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Illustrative Math
Grade 7
Let’s explore the U.S. flag.
Illustrative Math Unit 7.4, Lesson 1 (printable worksheets)
Imagine you have a painting that is 15 feet wide and 5 feet high. To sketch a scaled copy of the painting, the ratio of the width and height of a scaled copy must be equivalent to 15:5. What is the height of a scaled copy that is 2 feet across?
We know that the height is 1/3 the width, so h = 1/3 · 2 or 2/3.
Sometimes ratios include fractions and decimals. We will be working with these kinds of ratios in the next few lessons.
One standard size for the United States flag is 19 feet by 10 feet. On a flag of this size, the union (the blue rectangle in the top-left corner) is 7 5/8 feet by 5 3/8 feet.
There are many places that display flags of different sizes.
Many classrooms display a U.S. flag.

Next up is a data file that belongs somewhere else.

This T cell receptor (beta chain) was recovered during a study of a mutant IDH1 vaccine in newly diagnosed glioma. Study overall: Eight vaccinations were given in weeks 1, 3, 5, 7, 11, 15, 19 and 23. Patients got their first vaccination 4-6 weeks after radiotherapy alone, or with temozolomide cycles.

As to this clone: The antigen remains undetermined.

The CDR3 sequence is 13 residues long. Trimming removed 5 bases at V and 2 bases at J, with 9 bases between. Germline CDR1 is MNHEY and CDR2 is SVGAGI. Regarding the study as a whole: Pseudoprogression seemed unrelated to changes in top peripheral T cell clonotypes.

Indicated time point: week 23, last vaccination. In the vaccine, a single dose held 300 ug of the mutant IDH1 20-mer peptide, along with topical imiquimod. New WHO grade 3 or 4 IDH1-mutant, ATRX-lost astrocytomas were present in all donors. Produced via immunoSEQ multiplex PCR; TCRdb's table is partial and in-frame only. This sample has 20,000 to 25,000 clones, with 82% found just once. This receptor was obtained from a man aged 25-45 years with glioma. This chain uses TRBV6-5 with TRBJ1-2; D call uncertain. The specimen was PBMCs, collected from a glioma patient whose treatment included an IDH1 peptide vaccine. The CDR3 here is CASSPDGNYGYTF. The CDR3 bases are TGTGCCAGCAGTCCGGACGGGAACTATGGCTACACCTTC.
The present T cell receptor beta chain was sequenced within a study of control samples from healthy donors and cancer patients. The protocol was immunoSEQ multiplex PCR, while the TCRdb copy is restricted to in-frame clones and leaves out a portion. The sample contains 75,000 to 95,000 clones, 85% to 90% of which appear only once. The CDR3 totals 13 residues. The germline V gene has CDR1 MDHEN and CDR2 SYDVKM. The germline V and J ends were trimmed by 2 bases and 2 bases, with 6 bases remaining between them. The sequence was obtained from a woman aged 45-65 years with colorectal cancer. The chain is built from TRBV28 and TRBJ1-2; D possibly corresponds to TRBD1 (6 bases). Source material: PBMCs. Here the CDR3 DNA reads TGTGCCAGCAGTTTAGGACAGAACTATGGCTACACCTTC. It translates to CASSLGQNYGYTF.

Flags are often displayed on stamps.
There was a flag on the space shuttle.
Astronauts on the Apollo missions had a flag on a shoulder patch.
On a U.S. flag that is 19 feet by 10 feet, the union is 7 5/8 feet by 5 3/8 feet. For each question, first estimate the answer and then compute the actual percentage.
The largest U.S. flag in the world is 225 feet by 505 feet.
Is the ratio of the length to the width equivalent to 1:1.9, the ratio for official government flags?
The ratio of the given flag is 1:505/225 = 1: 2.24
The flag is not in the official ratio of 1:1.9
The area of the flag is 225 · 505 = 113625 square feet = 12625 square yard
It weighs 3322.37 ounces = 207.65 pounds.
The Open Up Resources math curriculum is free to download from the Open Up Resources website and is also available from Illustrative Mathematics.
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